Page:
BY TPH INTERN GRACE SALMON
The format of the NCEA is one that allows collegiate equestrians to compete fairly and on a level playing field.
The National Collegiate Equestrian Association competitions have a rider from both competing teams draw the same horse, provided by the host school. They then take a turn giving it their best shot, and the athlete who rides the horse the best gets the higher score which wins their team a point. Prior to competing, riders are able to watch horses warm up before receiving their own 4 minute official warm up prior to competing. According to the NCEA, “the level of difficulty is demonstrated by the accuracy of the pattern and how the competitor uses the horse that she draws to the best of her ability.”
NCEA has four disciplines: equitation on the flat, equitation over fences, horsemanship, and reining. This allows schools to recruit a wide variety of student athletes, and for individuals to have the opportunity to ride for a division 1 NCAA team.
For Hunt Seat Equitation Over Fences, riders are judged on their position, consistency on course, smoothness, flow from jump to jump, and the rider’s plan to complete the course. The score reflects most like a typical hunter/jumper show, it is out of a perfect score of 100.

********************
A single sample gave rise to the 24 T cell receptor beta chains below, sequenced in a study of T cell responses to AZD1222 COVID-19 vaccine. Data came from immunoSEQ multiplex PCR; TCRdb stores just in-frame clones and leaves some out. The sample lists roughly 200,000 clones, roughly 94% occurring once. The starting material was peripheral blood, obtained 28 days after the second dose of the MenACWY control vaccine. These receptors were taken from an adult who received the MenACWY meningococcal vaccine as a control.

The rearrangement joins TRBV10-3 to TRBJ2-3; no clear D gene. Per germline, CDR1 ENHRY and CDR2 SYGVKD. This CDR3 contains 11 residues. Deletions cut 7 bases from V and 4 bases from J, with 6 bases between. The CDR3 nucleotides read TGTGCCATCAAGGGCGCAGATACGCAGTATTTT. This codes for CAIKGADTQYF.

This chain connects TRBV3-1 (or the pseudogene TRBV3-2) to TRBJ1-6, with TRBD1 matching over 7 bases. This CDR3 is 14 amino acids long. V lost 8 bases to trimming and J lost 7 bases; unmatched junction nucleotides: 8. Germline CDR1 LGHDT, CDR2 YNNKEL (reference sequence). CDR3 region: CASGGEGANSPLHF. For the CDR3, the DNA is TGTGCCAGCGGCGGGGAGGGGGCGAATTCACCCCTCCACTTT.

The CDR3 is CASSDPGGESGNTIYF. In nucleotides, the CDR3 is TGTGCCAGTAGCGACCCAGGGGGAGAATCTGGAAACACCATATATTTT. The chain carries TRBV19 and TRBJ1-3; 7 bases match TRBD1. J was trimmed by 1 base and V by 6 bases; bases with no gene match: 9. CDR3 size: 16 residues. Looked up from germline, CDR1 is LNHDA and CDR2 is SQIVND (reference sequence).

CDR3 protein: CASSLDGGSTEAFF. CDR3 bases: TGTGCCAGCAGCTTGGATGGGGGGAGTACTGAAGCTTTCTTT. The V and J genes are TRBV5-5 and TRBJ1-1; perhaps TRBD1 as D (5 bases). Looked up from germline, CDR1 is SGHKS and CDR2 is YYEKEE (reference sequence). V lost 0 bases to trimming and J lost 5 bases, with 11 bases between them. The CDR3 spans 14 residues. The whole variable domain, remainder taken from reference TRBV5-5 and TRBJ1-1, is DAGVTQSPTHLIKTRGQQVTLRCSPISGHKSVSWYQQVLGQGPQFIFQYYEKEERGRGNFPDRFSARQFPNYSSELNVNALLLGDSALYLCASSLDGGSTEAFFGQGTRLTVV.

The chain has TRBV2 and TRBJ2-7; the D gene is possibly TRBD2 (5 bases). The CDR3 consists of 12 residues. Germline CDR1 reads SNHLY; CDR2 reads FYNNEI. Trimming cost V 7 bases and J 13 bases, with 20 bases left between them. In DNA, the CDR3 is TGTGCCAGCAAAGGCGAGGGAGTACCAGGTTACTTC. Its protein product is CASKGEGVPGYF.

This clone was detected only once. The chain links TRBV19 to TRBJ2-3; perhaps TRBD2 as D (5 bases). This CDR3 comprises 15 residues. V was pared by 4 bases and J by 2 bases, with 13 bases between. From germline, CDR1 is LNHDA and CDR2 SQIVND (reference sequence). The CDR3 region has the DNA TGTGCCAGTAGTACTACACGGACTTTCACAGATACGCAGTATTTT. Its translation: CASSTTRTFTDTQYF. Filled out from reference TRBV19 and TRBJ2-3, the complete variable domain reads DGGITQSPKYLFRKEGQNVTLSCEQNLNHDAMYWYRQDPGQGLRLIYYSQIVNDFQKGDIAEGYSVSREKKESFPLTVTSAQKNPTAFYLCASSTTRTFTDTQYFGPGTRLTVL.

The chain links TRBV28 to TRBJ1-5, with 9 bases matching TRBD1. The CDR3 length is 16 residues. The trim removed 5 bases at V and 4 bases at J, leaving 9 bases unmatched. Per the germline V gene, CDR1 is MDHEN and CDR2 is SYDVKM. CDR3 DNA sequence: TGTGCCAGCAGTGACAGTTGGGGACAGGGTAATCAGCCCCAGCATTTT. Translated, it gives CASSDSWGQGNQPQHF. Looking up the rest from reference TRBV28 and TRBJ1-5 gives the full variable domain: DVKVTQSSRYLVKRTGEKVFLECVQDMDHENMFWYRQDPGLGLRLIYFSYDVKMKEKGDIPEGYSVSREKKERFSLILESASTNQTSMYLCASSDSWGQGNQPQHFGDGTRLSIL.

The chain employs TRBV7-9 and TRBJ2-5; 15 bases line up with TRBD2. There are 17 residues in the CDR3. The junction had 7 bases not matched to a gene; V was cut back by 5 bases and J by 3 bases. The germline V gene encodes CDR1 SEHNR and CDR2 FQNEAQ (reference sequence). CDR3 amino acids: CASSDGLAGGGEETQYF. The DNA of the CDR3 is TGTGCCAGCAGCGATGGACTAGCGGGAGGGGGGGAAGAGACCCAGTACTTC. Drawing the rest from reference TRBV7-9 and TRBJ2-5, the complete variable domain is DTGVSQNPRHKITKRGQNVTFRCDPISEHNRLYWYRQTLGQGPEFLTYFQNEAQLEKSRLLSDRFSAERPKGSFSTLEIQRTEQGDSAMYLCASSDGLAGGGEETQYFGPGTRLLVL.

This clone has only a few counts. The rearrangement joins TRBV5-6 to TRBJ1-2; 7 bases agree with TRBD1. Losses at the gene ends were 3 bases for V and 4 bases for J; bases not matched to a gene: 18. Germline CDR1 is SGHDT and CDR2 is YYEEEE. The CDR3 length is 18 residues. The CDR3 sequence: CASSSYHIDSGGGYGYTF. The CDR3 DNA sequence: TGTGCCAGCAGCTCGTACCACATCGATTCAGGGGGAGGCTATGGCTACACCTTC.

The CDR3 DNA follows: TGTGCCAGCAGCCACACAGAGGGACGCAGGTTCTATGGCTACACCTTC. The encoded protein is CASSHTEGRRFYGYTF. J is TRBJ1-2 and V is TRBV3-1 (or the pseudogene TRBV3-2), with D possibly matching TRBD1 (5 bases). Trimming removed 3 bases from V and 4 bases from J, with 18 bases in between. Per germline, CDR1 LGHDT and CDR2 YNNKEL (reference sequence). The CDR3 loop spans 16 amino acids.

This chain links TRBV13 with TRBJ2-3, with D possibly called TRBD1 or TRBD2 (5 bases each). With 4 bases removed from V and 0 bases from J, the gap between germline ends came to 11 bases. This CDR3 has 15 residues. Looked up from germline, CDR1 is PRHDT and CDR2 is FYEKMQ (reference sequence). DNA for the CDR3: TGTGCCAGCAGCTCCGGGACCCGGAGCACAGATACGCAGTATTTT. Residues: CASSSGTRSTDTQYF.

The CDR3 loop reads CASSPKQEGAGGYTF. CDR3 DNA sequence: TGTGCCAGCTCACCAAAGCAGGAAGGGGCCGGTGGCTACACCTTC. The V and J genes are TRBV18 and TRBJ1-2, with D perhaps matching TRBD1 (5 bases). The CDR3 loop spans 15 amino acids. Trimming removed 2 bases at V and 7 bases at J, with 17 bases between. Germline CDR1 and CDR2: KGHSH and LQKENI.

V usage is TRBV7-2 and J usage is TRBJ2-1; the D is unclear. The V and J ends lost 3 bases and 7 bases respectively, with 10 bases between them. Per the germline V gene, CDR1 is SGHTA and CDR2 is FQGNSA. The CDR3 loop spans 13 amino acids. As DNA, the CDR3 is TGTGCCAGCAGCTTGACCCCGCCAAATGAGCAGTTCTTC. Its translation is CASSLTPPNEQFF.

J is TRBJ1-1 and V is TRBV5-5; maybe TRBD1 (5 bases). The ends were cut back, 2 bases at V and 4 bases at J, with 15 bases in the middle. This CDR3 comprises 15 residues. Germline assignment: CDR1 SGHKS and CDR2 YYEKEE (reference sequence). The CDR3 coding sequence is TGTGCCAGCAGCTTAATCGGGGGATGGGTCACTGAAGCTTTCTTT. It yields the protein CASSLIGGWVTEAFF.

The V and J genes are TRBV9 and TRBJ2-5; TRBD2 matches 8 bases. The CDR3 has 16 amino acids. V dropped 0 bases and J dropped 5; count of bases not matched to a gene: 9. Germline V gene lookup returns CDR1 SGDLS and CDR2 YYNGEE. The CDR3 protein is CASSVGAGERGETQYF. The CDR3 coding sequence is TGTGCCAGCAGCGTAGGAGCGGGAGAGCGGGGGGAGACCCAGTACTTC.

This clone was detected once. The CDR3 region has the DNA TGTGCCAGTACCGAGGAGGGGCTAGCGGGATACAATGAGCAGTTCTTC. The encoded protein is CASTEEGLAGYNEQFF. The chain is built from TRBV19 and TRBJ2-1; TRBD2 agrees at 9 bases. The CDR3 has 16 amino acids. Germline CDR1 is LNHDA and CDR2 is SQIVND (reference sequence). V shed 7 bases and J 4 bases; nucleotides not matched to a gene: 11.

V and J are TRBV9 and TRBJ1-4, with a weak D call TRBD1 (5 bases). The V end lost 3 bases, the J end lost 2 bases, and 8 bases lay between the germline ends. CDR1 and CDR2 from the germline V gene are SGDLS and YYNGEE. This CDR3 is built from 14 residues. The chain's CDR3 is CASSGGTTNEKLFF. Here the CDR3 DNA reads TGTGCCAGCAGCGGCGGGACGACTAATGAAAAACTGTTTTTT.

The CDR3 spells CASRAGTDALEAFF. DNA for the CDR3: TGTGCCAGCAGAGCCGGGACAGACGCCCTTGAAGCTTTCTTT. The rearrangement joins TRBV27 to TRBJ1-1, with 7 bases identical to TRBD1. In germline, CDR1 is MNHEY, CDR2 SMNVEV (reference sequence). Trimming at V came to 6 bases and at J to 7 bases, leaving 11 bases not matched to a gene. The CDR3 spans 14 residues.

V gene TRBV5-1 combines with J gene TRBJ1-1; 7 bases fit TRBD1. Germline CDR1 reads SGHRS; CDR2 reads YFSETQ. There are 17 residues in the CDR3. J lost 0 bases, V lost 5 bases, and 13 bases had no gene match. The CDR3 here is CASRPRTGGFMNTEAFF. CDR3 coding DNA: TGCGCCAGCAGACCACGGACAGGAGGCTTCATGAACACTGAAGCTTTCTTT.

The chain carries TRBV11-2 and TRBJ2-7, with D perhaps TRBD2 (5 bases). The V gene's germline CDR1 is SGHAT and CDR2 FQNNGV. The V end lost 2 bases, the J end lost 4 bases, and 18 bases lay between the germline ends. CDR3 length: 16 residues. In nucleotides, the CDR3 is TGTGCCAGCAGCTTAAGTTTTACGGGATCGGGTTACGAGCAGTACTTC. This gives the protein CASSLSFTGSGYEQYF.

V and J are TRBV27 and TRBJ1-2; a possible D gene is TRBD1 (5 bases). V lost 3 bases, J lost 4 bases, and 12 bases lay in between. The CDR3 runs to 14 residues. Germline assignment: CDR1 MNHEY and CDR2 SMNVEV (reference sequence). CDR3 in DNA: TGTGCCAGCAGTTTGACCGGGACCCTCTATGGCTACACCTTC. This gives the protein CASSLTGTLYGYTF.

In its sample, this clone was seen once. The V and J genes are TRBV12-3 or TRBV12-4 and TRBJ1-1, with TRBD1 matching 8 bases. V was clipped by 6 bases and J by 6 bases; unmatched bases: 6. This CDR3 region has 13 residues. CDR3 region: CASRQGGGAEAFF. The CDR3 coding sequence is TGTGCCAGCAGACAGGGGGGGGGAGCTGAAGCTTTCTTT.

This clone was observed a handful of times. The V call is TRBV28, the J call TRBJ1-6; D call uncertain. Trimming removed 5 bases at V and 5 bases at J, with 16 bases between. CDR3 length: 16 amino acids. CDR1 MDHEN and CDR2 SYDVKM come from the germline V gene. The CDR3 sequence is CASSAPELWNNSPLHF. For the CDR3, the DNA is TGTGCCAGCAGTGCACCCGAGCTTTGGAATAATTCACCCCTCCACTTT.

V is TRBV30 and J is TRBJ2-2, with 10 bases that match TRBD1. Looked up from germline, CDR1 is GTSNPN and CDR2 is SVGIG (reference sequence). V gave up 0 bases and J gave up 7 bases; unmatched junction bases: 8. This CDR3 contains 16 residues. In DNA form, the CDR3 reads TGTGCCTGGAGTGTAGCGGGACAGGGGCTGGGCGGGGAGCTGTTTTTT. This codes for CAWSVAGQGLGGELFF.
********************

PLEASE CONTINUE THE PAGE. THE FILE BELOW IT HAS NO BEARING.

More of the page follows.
In Hunt Seat Equitation on the Flat, riders must ride a flat test, similar to a dressage test, in a 40 x 20 meter arena. The test consists of nine movements which are judged on accuracy, smoothness and overall position of the rider. Each movement receives a score from 1-10. The 10th and final score judges the overall position and seat of the rider and the correctness and effectiveness of their aids. The scores from each maneuver is added up and again is out of a perfect score of 100.
With Western Horsemanship, the event evaluates the rider’s ability to execute a set of maneuvers with precision and smoothness while maintaining a balanced, functional and fundamentally correct body position. A typical pattern consists of seven to nine maneuvers and is very exact, with the rider and horse in complete unison, executing each maneuver with subtle aids and cues. Riders are scored anywhere from -1.5 to +1.5 for each maneuver with their score starting at 70.
For Western Reining patterns, both horse and rider are tested on their athletic abilities with a series of maneuvers including spins, stops, flying lead changes and circles with varying sizes and speeds. There are a total of eight parts to a reining test with each individual maneuver scoring from -1.5 to +1.5, again with a score starting at 70.
One of the most appealing things about the NCEA format is that individuals are able to compete against others in a unique format that doesn’t happen on the regular show circuit. There is no opportunity to being simply beat by the horse your opponent has.